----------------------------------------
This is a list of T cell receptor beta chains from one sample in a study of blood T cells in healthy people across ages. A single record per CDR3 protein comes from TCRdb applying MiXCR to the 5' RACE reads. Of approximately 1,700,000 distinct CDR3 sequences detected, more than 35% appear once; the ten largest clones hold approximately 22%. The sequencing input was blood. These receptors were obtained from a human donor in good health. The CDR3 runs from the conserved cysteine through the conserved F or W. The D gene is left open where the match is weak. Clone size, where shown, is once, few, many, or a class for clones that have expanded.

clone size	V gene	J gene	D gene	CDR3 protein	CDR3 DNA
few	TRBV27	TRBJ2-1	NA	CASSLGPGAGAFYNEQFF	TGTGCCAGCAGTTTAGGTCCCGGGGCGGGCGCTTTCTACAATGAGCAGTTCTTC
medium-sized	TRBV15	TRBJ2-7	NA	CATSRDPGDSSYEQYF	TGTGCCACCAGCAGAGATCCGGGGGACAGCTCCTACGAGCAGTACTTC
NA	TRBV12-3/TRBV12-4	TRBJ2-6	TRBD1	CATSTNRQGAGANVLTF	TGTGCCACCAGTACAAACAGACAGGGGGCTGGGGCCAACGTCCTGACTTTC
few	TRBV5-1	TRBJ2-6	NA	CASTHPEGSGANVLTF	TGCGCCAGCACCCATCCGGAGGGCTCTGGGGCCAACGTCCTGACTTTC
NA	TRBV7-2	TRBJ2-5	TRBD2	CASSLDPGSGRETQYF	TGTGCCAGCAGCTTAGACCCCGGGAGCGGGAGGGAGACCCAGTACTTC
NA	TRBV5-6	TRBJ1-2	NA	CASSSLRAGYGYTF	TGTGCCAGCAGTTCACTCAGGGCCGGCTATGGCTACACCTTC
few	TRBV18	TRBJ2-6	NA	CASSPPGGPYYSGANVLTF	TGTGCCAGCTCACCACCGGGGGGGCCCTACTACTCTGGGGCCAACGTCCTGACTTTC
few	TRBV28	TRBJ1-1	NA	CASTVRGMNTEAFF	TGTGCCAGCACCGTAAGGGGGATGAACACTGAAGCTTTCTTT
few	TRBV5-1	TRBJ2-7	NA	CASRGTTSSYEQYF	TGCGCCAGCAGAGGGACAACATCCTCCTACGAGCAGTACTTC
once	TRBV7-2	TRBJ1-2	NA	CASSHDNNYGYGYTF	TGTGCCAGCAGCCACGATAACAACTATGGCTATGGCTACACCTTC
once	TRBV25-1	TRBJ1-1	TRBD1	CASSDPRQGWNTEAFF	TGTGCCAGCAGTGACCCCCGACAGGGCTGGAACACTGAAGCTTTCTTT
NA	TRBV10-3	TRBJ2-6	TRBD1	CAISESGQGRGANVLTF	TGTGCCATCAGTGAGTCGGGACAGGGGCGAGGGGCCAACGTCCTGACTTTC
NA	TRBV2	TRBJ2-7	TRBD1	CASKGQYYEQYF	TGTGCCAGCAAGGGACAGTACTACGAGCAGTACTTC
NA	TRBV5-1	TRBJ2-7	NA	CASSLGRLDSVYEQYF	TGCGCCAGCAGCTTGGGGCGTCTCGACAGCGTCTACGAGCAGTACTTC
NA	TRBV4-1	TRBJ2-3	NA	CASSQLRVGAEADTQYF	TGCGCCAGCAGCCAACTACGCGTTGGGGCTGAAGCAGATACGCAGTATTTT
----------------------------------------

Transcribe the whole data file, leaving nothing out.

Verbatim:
This is a list of T cell receptor beta chains from one sample in a study of blood T cells in healthy people across ages. A single record per CDR3 protein comes from TCRdb applying MiXCR to the 5' RACE reads. Of approximately 1,700,000 distinct CDR3 sequences detected, more than 35% appear once; the ten largest clones hold approximately 22%. The sequencing input was blood. These receptors were obtained from a human donor in good health. The CDR3 runs from the conserved cysteine through the conserved F or W. The D gene is left open where the match is weak. Clone size, where shown, is once, few, many, or a class for clones that have expanded.

clone size	V gene	J gene	D gene	CDR3 protein	CDR3 DNA
few	TRBV27	TRBJ2-1	NA	CASSLGPGAGAFYNEQFF	TGTGCCAGCAGTTTAGGTCCCGGGGCGGGCGCTTTCTACAATGAGCAGTTCTTC
medium-sized	TRBV15	TRBJ2-7	NA	CATSRDPGDSSYEQYF	TGTGCCACCAGCAGAGATCCGGGGGACAGCTCCTACGAGCAGTACTTC
NA	TRBV12-3/TRBV12-4	TRBJ2-6	TRBD1	CATSTNRQGAGANVLTF	TGTGCCACCAGTACAAACAGACAGGGGGCTGGGGCCAACGTCCTGACTTTC
few	TRBV5-1	TRBJ2-6	NA	CASTHPEGSGANVLTF	TGCGCCAGCACCCATCCGGAGGGCTCTGGGGCCAACGTCCTGACTTTC
NA	TRBV7-2	TRBJ2-5	TRBD2	CASSLDPGSGRETQYF	TGTGCCAGCAGCTTAGACCCCGGGAGCGGGAGGGAGACCCAGTACTTC
NA	TRBV5-6	TRBJ1-2	NA	CASSSLRAGYGYTF	TGTGCCAGCAGTTCACTCAGGGCCGGCTATGGCTACACCTTC
few	TRBV18	TRBJ2-6	NA	CASSPPGGPYYSGANVLTF	TGTGCCAGCTCACCACCGGGGGGGCCCTACTACTCTGGGGCCAACGTCCTGACTTTC
few	TRBV28	TRBJ1-1	NA	CASTVRGMNTEAFF	TGTGCCAGCACCGTAAGGGGGATGAACACTGAAGCTTTCTTT
few	TRBV5-1	TRBJ2-7	NA	CASRGTTSSYEQYF	TGCGCCAGCAGAGGGACAACATCCTCCTACGAGCAGTACTTC
once	TRBV7-2	TRBJ1-2	NA	CASSHDNNYGYGYTF	TGTGCCAGCAGCCACGATAACAACTATGGCTATGGCTACACCTTC
once	TRBV25-1	TRBJ1-1	TRBD1	CASSDPRQGWNTEAFF	TGTGCCAGCAGTGACCCCCGACAGGGCTGGAACACTGAAGCTTTCTTT
NA	TRBV10-3	TRBJ2-6	TRBD1	CAISESGQGRGANVLTF	TGTGCCATCAGTGAGTCGGGACAGGGGCGAGGGGCCAACGTCCTGACTTTC
NA	TRBV2	TRBJ2-7	TRBD1	CASKGQYYEQYF	TGTGCCAGCAAGGGACAGTACTACGAGCAGTACTTC
NA	TRBV5-1	TRBJ2-7	NA	CASSLGRLDSVYEQYF	TGCGCCAGCAGCTTGGGGCGTCTCGACAGCGTCTACGAGCAGTACTTC
NA	TRBV4-1	TRBJ2-3	NA	CASSQLRVGAEADTQYF	TGCGCCAGCAGCCAACTACGCGTTGGGGCTGAAGCAGATACGCAGTATTTT